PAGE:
Monday, December 3, 2007

Rural road use

This article offers an interesting vignette of the interaction of rural and urban, urban use of the rural, and ways contemporary economic development fails to account for rural impacts. The article discusses the impact of GPS navigation devices on some small communities in the English countryside where the shortest route may not make for the best. The article mentions that the Village of Barrow Gurney, with a population of fewer than one thousand, hosts 15,000 vehicles a day, many commercial trucks following GPS-designed routes. While the village is situated along a road connecting two larger trucking routes, the streets was laid before automobiles became the dominant form of transportation and a designed much more narrowly than many drivers anticipate. As the article points out, this has caused some unintended consequences: hitting fences, smashing car mirrors, and even lifting the roof off of one house. The local community wants off the GPS maps, but the companies in charge won't budge.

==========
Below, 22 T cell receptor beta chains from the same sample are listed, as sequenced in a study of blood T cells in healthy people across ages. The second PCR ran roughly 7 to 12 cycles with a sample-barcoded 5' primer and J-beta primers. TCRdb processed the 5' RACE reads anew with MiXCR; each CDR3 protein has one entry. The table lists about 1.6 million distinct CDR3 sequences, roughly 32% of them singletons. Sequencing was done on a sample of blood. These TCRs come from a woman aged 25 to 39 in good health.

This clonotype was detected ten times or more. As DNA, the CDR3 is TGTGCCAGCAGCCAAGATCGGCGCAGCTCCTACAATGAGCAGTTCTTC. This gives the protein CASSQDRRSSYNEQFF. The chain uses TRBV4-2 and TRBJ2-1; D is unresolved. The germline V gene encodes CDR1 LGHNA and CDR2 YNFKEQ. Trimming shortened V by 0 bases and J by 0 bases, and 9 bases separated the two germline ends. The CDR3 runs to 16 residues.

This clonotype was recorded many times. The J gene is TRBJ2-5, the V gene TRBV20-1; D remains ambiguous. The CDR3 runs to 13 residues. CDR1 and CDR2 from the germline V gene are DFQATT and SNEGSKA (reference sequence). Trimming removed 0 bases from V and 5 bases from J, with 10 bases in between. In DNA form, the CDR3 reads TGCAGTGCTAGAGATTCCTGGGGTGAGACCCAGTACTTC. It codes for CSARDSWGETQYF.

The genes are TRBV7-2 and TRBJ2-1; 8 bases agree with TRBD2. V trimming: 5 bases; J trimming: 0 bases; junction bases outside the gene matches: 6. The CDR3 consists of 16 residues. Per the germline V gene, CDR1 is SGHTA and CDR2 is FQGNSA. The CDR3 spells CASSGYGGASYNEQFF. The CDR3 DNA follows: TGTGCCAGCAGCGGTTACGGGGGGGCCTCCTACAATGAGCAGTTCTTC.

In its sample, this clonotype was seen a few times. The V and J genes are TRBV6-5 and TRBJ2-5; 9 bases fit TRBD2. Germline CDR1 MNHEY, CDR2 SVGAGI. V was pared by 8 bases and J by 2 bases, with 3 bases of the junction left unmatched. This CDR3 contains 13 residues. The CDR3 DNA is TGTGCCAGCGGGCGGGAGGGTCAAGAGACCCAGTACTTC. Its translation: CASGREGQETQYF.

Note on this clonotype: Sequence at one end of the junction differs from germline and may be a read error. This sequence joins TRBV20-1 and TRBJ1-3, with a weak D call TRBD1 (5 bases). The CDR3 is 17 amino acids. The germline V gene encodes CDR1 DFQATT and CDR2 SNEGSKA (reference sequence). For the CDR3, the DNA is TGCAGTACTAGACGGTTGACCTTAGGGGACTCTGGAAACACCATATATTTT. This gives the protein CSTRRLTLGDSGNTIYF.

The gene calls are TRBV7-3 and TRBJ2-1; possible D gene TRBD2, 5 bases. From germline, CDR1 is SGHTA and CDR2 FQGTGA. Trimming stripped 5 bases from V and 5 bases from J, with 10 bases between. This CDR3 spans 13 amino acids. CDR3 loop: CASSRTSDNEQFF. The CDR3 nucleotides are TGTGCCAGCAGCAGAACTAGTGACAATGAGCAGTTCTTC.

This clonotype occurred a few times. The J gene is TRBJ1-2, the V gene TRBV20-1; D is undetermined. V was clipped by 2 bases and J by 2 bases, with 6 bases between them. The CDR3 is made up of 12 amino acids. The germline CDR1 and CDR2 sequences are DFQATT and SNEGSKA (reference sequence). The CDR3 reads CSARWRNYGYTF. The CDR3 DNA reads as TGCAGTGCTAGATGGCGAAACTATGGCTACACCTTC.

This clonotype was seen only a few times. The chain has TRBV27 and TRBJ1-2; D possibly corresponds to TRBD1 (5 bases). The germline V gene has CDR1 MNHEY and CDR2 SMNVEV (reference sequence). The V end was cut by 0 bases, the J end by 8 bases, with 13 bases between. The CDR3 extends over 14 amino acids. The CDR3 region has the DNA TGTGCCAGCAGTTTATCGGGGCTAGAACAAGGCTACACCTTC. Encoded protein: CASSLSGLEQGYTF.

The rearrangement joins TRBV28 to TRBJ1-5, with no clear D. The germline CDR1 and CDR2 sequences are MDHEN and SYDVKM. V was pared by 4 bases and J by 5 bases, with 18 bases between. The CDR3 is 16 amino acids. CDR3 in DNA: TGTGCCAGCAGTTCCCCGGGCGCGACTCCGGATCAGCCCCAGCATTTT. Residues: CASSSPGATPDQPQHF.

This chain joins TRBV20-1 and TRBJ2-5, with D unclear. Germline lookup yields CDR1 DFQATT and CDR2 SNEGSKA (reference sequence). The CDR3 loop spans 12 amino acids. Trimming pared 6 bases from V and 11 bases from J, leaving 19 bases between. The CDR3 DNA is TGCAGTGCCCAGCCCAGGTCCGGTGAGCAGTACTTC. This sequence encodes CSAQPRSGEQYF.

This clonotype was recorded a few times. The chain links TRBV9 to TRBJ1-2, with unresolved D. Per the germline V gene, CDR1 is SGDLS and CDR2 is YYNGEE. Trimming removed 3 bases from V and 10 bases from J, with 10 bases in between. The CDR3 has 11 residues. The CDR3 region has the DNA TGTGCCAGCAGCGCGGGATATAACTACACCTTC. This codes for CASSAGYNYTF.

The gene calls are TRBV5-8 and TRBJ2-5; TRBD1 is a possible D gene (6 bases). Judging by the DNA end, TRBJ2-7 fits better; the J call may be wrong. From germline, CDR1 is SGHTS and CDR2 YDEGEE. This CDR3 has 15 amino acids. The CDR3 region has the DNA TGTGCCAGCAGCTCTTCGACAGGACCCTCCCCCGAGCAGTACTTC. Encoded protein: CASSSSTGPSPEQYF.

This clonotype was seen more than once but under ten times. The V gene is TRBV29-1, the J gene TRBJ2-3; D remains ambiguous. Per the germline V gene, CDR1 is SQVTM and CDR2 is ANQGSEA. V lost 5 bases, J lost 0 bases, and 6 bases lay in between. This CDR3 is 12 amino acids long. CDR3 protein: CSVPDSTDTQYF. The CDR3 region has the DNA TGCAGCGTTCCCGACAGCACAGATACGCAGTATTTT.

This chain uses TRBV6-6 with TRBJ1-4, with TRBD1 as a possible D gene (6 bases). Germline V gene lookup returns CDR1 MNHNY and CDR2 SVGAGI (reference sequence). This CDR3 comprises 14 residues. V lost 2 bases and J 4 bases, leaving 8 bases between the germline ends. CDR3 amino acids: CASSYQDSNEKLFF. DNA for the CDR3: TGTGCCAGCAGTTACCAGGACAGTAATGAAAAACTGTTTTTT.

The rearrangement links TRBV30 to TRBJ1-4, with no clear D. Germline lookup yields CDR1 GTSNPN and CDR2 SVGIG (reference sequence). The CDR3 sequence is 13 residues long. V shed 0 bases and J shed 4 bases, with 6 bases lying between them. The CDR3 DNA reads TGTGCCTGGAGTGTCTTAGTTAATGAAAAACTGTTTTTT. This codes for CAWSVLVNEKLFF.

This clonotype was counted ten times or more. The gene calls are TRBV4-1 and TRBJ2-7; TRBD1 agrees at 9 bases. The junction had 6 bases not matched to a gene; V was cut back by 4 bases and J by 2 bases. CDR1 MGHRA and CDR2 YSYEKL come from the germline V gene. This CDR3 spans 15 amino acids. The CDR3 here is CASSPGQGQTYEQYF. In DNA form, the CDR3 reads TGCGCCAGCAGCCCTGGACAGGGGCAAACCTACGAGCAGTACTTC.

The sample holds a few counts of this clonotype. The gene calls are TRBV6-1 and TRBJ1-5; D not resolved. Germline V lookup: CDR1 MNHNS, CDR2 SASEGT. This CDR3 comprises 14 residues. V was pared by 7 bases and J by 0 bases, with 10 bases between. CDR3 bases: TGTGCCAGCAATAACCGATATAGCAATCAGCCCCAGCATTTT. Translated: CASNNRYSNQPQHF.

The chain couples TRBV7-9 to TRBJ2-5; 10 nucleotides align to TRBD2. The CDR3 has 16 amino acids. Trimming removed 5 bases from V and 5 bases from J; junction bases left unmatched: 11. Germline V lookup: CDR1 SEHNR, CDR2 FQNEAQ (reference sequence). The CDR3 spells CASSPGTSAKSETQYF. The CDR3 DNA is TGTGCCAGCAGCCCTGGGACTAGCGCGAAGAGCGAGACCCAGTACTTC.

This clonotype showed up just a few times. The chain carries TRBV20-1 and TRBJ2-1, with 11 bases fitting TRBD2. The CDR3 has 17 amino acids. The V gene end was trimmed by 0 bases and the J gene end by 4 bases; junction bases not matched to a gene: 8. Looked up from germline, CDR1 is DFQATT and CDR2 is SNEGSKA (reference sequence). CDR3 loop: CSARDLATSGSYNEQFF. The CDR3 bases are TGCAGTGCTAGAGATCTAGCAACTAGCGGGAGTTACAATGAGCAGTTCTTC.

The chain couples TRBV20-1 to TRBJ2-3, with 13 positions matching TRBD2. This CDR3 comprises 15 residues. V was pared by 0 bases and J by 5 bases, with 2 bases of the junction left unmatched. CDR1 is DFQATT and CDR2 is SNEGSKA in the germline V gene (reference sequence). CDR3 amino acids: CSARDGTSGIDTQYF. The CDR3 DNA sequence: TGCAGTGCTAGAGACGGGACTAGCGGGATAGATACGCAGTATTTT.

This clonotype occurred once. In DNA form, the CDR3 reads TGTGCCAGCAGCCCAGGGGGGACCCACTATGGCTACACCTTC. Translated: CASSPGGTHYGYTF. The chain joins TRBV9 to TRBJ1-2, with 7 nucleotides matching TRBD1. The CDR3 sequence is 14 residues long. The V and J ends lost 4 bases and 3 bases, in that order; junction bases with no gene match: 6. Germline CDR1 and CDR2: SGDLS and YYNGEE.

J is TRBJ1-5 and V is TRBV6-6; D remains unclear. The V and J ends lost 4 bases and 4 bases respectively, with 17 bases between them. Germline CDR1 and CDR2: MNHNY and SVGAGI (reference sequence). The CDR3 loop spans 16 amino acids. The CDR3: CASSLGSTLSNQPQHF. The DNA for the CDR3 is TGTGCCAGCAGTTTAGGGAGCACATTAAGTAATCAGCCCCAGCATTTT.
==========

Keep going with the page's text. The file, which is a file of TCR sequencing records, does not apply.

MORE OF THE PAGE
1 comment:

Lisa R. Pruitt said...

I had a similar experience using a GPS device in England last summer; at times it would have taken me seemingly across pastures and down what appeared to be driveways -- apparently b/c these were the shortest distances between two points. I might add that I've had similar experiences in northern California, as once when I was trying to extricate myself from a traffic jam near Daffodil Hill, in Amador County.

Speaking of Amador County, what a relief for the communities of Sutter Creek, Drytown, and Amador City when the Hwy 49 bypass opened this summer, sparing them the heavy traffic the old gold rush towns have been weathering for years.